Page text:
MATTER-ANTIMATTER INTERACTIONS: The hydrogen-antihydrogen system and antiproton-matter interactions

  • Datum:
  • Plats: Room Å4001, Ångströmlaboratoriet, Lägerhyddsvägen 1, Uppsala
  • Doktorand: Stegeby, Henrik
  • Om avhandlingen
  • Arrangör: Teoretisk kemi
  • Kontaktperson: Stegeby, Henrik
  • Disputation

Disputation

Ever since antiparticles were discovered their nature has been something of a mystery. They were postulated to be identical to regular particles except for having opposite charge, but this would imply that an equal amount of antiparticles and particles should have been created at the beginning of time. However, everywhere we look the Universe seems to be constituted of regular particles, giving rise to the question whether there is something else that differentiates antiparticles from regular particles, or if there is something amiss in the Standard Model of particle physics.

This thesis focuses on a central system of study in this field, the hydrogen-antihydrogen system and the theory surrounding it, as well as an expansion into systems with an antiproton interacting with small molecules, bridging the fields of quantum physics and quantum chemistry.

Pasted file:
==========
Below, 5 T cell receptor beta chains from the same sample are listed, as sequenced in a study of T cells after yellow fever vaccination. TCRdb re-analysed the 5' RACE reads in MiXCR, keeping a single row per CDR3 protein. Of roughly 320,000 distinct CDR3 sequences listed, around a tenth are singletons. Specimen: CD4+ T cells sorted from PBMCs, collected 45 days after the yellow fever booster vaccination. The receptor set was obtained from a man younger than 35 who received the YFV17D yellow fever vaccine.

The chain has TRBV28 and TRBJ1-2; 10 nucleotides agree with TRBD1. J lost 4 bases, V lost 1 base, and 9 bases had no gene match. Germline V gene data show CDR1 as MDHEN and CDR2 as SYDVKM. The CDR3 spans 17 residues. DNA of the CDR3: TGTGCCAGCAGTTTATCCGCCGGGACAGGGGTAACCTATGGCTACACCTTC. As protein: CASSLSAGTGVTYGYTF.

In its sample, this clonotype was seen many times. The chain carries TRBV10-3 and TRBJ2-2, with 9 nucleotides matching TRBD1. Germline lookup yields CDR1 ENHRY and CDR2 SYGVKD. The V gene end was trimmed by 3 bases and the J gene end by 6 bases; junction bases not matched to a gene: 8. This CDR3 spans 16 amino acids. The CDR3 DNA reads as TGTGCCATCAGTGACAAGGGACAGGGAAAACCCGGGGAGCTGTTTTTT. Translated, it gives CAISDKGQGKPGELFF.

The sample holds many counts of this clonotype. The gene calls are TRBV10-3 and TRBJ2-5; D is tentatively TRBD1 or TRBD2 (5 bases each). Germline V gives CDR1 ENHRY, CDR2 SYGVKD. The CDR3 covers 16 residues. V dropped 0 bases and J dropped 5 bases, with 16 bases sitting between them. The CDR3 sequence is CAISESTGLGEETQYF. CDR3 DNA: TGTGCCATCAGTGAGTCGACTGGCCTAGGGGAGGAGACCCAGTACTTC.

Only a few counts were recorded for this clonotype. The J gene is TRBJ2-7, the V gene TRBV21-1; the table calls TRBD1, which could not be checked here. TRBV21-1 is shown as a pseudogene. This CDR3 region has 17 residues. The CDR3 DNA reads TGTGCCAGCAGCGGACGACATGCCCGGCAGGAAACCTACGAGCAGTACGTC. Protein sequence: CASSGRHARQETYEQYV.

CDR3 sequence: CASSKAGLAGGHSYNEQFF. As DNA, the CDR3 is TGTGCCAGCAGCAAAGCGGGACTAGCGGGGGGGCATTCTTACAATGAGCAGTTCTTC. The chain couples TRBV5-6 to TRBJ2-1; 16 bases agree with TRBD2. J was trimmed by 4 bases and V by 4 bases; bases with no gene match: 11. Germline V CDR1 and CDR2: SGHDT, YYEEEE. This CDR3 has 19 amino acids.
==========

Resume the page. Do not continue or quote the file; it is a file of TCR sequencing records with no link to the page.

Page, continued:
Methods expanding on the Born-Oppenheimer approximation for the interaction between the two atoms are presented. The resulting 2-body interaction potential is then used for creating a part of the basis in a non-adiabatic 4-body method in order to look for resonance states whose existence could impact cross-sections of hydrogen-antihydrogen scattering. The eigenfunctions obtained from the non-adiabatic method are used by extracting the 2-body hadronic density function and comparing it to the adiabatic wave function, for measuring the adiabaticity of the hydrogen-antihydrogen system.

The antiproton-matter interaction is first investigated by a quantum dynamical approach of an antiproton scattering on molecular hydrogen, common products in high-energy collision experiments, continued by a study of the potential energy surfaces of an antiproton interacting with a range of functional groups present in the human body.